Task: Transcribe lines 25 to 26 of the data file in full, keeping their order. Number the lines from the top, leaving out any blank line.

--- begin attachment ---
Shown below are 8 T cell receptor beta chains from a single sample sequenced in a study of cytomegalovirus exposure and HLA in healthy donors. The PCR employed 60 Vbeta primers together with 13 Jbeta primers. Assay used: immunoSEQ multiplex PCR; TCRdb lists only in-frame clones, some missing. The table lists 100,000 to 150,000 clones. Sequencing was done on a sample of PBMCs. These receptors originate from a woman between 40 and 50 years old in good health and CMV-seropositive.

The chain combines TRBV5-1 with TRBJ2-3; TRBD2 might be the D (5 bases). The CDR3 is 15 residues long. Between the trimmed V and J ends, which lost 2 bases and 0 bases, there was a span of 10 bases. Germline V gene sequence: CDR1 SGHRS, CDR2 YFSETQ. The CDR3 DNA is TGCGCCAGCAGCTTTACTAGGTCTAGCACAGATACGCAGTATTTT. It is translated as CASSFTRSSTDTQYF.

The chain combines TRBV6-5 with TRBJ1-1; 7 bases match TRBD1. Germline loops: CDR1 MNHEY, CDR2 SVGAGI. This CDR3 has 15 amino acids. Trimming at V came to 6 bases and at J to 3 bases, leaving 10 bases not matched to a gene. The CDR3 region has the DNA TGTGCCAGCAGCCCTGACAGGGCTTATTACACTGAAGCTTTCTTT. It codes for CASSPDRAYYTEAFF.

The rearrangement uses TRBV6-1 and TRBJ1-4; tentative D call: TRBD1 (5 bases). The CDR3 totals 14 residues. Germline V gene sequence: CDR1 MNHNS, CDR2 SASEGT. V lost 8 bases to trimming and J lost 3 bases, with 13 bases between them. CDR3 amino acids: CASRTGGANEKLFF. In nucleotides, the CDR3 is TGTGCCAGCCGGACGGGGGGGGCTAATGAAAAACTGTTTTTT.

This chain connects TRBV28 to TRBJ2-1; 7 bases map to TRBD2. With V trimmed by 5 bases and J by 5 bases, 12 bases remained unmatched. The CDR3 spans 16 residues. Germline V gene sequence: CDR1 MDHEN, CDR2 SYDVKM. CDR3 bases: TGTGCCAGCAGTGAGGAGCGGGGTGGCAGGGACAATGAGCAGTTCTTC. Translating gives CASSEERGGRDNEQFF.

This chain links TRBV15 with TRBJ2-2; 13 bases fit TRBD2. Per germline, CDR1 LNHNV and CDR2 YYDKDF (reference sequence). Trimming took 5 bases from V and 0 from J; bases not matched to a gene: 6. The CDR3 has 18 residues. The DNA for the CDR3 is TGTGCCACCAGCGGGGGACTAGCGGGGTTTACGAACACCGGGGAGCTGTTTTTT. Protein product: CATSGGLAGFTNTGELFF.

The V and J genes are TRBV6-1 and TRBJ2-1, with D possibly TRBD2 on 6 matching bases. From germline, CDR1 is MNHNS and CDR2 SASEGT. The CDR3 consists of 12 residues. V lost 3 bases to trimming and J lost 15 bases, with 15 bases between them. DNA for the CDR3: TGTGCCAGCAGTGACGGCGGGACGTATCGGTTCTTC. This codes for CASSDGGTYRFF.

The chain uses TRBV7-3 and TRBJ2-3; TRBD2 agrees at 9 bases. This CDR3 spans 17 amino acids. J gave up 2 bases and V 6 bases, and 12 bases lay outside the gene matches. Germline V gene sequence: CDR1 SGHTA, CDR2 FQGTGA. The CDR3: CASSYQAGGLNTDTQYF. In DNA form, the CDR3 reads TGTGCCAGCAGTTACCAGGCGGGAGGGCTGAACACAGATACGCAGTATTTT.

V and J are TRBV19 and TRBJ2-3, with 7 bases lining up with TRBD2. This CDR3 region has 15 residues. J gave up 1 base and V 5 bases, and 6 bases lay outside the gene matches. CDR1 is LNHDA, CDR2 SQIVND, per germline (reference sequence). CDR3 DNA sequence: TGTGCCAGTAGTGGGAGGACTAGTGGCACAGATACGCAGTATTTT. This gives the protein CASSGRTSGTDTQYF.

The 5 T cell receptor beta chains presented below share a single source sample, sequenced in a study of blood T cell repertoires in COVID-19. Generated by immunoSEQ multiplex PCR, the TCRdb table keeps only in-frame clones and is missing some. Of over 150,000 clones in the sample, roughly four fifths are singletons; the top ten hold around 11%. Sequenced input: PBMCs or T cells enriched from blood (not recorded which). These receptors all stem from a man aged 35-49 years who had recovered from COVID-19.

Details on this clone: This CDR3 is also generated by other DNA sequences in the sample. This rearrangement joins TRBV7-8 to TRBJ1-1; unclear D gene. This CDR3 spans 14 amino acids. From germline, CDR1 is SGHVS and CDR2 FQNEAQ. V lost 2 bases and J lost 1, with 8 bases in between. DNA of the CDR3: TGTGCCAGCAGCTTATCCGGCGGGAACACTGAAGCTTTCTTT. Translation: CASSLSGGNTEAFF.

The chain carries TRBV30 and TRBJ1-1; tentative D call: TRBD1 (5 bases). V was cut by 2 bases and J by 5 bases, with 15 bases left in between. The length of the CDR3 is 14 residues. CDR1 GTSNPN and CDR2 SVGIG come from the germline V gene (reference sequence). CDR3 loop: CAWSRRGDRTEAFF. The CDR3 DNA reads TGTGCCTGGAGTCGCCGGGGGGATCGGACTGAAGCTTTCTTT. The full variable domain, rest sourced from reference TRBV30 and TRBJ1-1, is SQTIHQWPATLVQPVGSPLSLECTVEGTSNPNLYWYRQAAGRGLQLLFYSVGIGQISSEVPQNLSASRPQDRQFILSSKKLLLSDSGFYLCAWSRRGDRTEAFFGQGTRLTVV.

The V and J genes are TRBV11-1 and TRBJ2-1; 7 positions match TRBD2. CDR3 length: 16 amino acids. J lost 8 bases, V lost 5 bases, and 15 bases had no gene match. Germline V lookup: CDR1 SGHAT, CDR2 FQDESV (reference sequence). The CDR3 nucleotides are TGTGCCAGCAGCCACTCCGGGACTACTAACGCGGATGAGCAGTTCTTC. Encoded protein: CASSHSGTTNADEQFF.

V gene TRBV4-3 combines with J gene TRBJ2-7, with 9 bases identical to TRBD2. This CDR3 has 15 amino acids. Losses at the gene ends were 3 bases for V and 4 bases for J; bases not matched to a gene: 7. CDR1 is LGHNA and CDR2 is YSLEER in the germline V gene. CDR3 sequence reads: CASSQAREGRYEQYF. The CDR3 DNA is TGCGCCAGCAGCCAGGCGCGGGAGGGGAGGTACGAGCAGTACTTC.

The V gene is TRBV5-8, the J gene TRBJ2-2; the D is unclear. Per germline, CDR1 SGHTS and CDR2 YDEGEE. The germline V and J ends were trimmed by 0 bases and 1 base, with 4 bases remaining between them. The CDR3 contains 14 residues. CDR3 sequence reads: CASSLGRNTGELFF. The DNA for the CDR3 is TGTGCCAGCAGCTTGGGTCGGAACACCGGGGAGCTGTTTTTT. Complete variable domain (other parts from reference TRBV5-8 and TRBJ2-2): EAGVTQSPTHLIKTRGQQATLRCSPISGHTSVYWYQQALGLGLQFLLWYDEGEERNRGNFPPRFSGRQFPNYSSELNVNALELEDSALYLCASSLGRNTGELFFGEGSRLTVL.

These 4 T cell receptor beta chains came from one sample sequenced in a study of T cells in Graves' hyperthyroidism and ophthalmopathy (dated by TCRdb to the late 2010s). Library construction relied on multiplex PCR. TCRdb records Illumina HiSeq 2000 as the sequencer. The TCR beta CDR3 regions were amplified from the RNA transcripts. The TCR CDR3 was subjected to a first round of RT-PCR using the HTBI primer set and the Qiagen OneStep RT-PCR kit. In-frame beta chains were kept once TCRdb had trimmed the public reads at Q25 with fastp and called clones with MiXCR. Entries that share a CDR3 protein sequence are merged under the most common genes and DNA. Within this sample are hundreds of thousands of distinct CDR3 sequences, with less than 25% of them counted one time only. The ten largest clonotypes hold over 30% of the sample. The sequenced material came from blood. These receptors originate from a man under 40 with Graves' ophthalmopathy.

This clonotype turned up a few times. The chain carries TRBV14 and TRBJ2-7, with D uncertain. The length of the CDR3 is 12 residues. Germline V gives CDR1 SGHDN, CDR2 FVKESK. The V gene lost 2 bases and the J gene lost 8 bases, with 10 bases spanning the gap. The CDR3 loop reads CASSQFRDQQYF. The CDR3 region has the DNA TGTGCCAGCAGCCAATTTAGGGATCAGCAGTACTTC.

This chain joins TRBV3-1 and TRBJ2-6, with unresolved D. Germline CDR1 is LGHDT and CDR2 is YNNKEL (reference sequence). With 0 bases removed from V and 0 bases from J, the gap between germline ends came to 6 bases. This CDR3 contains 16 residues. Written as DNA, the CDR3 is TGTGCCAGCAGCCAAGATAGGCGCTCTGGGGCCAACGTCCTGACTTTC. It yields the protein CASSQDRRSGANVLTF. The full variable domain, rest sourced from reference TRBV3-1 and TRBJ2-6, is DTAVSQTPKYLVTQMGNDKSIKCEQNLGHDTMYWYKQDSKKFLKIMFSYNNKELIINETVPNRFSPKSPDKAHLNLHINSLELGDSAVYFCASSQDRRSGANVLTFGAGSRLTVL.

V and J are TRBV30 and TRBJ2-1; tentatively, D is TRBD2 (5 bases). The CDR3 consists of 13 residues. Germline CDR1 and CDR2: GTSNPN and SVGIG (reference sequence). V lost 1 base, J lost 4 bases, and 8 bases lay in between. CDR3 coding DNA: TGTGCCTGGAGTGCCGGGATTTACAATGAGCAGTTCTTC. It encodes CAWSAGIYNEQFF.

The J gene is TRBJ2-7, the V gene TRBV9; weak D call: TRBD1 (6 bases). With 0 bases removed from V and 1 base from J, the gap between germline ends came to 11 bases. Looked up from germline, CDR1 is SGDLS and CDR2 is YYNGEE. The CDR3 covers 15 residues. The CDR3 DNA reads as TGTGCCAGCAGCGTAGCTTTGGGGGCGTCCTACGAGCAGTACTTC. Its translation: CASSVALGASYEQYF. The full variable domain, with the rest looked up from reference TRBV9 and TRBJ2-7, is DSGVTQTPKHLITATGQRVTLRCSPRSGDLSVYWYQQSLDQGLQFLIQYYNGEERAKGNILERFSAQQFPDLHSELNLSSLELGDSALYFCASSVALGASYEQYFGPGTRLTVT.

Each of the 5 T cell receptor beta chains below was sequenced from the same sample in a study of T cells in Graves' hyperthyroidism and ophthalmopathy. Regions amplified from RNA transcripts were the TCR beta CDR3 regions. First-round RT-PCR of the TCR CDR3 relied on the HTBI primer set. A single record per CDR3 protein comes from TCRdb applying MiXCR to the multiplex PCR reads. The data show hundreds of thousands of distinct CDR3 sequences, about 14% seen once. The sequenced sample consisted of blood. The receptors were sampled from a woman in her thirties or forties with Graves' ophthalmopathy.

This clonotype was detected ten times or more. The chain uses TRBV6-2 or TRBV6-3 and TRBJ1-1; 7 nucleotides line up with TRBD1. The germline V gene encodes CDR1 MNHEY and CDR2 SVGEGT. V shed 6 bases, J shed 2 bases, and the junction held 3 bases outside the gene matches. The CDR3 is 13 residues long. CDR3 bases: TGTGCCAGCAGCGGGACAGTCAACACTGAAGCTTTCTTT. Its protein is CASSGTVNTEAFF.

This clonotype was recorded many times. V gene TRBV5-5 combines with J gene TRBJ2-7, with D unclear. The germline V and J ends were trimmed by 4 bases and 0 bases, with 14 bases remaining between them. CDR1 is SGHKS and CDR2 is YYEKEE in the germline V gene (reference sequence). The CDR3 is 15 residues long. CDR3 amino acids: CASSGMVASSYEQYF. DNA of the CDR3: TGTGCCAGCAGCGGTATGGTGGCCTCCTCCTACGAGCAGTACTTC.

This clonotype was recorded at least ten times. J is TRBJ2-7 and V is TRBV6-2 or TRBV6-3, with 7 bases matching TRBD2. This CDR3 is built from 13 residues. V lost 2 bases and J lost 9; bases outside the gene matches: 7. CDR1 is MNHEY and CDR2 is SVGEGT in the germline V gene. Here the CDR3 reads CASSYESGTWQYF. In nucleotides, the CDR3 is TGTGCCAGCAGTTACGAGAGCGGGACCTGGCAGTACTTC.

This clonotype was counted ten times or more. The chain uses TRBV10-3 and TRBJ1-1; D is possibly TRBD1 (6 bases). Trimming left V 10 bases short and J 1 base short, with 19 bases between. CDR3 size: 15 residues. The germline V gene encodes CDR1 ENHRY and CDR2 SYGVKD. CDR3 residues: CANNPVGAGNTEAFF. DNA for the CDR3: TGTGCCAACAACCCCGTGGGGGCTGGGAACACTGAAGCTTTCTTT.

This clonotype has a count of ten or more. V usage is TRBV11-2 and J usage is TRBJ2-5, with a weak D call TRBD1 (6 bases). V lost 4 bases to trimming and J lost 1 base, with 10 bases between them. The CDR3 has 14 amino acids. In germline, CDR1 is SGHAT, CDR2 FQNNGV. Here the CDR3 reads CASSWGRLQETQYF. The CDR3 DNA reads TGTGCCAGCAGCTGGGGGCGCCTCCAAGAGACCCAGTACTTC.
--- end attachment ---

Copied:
This clonotype was counted ten times or more. The chain uses TRBV10-3 and TRBJ1-1; D is possibly TRBD1 (6 bases). Trimming left V 10 bases short and J 1 base short, with 19 bases between. CDR3 size: 15 residues. The germline V gene encodes CDR1 ENHRY and CDR2 SYGVKD. CDR3 residues: CANNPVGAGNTEAFF. DNA for the CDR3: TGTGCCAACAACCCCGTGGGGGCTGGGAACACTGAAGCTTTCTTT.

This clonotype has a count of ten or more. V usage is TRBV11-2 and J usage is TRBJ2-5, with a weak D call TRBD1 (6 bases). V lost 4 bases to trimming and J lost 1 base, with 10 bases between them. The CDR3 has 14 amino acids. In germline, CDR1 is SGHAT, CDR2 FQNNGV. Here the CDR3 reads CASSWGRLQETQYF. The CDR3 DNA reads TGTGCCAGCAGCTGGGGGCGCCTCCAAGAGACCCAGTACTTC.